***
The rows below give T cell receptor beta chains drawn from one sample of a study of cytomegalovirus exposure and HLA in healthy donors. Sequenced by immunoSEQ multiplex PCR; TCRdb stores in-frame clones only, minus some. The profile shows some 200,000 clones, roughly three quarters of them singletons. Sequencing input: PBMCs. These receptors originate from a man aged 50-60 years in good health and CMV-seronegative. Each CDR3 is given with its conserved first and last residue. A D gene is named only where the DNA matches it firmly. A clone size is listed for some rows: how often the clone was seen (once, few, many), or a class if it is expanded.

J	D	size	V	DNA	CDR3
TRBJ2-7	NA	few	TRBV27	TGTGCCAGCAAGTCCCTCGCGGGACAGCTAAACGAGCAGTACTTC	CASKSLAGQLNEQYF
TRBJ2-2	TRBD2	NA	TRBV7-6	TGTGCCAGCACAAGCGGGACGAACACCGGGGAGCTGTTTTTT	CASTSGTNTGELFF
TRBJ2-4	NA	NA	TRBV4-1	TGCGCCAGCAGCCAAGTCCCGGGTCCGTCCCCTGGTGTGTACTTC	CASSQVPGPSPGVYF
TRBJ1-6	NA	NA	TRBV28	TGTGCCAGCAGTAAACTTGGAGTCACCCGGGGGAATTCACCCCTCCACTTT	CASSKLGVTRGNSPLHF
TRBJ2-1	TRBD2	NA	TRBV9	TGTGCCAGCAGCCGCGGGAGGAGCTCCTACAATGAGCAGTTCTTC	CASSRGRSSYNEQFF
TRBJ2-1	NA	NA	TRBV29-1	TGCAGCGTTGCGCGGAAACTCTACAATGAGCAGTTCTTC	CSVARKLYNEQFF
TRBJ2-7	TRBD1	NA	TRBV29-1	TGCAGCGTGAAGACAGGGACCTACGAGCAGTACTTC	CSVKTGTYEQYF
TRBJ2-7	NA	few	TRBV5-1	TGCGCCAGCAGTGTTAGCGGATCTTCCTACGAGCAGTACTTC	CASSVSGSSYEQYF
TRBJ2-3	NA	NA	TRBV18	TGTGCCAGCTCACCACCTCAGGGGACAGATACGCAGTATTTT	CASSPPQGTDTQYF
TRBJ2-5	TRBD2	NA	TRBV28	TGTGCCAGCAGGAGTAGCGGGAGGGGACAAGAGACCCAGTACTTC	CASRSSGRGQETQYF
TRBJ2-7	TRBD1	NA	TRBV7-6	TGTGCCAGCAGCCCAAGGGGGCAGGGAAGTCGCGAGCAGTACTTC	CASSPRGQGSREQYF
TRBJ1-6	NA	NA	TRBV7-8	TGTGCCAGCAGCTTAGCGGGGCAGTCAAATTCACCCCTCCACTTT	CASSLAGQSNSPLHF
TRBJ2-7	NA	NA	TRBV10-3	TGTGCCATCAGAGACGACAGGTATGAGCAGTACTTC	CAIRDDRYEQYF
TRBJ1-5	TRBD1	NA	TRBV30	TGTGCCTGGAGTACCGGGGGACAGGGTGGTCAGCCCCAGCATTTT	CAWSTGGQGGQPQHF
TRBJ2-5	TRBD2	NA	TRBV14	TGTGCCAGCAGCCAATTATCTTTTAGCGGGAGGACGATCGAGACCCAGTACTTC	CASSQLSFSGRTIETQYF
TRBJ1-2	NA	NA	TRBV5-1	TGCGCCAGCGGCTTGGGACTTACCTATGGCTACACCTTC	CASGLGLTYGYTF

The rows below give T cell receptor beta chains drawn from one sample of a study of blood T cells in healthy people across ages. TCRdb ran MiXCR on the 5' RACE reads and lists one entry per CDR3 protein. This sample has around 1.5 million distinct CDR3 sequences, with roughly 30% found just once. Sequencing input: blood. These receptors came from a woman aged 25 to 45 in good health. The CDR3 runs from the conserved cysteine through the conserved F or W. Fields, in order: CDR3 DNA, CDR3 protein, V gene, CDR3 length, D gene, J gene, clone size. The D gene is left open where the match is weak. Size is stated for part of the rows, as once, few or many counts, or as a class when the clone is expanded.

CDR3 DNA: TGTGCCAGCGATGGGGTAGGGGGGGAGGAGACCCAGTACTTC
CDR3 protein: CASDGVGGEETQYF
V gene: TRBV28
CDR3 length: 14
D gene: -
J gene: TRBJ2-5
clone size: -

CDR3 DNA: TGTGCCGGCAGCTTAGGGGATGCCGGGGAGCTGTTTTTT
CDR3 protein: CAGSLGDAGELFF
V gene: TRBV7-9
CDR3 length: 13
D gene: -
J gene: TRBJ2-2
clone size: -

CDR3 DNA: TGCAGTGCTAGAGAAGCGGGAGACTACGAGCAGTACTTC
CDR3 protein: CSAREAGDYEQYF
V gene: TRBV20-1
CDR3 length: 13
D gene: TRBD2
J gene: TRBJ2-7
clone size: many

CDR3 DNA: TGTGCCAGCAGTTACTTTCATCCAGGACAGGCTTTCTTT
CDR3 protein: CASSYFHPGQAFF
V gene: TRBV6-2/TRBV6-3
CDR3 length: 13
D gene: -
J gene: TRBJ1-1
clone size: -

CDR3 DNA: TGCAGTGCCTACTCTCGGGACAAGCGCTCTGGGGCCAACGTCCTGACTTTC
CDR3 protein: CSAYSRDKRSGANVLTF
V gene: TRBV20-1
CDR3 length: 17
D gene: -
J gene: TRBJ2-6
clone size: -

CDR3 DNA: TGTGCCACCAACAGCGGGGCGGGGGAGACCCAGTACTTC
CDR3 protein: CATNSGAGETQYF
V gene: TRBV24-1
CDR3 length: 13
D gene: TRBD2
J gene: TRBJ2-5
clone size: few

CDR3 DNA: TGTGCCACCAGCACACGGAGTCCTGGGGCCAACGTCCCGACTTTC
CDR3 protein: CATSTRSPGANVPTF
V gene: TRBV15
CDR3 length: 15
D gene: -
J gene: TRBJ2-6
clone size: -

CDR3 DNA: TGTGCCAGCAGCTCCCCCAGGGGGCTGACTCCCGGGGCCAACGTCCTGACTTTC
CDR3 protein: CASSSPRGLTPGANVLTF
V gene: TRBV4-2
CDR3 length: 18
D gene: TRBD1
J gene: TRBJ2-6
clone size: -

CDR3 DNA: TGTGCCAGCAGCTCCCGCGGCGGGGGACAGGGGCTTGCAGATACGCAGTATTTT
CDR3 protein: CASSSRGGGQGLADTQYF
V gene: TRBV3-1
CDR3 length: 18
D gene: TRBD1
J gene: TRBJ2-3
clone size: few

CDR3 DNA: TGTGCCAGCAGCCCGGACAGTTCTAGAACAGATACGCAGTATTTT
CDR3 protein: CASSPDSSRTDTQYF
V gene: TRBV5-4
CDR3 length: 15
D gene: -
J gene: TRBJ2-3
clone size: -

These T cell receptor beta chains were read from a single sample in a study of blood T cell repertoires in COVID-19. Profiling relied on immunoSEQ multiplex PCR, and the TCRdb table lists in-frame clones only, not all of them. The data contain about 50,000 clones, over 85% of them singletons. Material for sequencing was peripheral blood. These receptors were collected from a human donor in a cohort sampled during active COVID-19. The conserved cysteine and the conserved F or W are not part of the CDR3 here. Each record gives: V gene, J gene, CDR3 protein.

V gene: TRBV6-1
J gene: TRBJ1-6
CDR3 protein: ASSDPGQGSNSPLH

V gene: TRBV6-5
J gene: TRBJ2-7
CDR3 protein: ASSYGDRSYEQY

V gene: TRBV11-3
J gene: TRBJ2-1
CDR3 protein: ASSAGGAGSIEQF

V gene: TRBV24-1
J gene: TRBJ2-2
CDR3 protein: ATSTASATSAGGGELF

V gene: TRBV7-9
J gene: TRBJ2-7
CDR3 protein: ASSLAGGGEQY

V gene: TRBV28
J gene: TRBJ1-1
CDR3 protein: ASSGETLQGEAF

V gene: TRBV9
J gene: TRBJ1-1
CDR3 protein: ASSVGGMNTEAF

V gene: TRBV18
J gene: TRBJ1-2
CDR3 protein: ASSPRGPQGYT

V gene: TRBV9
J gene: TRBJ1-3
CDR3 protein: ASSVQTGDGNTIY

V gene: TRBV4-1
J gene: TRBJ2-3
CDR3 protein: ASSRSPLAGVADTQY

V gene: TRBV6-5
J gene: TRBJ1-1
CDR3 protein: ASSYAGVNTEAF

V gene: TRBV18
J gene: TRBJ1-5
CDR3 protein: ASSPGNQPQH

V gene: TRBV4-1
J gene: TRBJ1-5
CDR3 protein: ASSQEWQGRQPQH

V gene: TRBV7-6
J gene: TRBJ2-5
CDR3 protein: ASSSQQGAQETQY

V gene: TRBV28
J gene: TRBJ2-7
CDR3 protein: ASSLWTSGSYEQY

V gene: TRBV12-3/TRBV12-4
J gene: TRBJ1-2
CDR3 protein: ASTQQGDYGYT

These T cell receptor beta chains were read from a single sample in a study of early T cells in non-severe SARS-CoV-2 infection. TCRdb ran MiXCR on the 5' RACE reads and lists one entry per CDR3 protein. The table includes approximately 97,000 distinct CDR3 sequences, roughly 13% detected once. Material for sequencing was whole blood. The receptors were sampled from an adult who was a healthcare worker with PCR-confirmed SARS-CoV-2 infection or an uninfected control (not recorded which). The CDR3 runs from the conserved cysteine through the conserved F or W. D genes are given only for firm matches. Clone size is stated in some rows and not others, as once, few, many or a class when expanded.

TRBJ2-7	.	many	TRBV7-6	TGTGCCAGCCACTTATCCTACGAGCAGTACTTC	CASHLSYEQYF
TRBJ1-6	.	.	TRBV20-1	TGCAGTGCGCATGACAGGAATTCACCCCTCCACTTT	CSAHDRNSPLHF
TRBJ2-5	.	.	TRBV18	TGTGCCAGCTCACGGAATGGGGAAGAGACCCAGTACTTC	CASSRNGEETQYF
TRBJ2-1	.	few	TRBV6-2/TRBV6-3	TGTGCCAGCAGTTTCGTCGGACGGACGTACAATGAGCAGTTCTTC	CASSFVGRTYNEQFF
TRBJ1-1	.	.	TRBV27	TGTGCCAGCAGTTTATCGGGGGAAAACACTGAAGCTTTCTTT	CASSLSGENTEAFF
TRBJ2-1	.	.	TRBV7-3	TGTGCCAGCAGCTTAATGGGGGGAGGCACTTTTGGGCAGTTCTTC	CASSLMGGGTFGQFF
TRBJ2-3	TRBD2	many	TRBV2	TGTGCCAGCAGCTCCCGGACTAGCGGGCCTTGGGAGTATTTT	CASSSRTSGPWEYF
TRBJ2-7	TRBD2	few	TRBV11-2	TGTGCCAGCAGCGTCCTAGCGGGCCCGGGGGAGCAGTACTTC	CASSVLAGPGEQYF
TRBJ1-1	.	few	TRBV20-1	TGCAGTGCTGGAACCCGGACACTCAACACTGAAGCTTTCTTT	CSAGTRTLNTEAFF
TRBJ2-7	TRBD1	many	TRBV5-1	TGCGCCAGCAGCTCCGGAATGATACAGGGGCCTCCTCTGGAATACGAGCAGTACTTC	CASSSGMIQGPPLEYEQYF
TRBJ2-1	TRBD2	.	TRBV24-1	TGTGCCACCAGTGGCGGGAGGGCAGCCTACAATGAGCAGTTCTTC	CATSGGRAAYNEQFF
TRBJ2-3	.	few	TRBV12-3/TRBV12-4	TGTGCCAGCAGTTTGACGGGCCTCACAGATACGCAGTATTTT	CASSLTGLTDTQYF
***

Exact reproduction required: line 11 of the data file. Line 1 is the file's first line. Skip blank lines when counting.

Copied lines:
TRBJ2-3	NA	NA	TRBV18	TGTGCCAGCTCACCACCTCAGGGGACAGATACGCAGTATTTT	CASSPPQGTDTQYF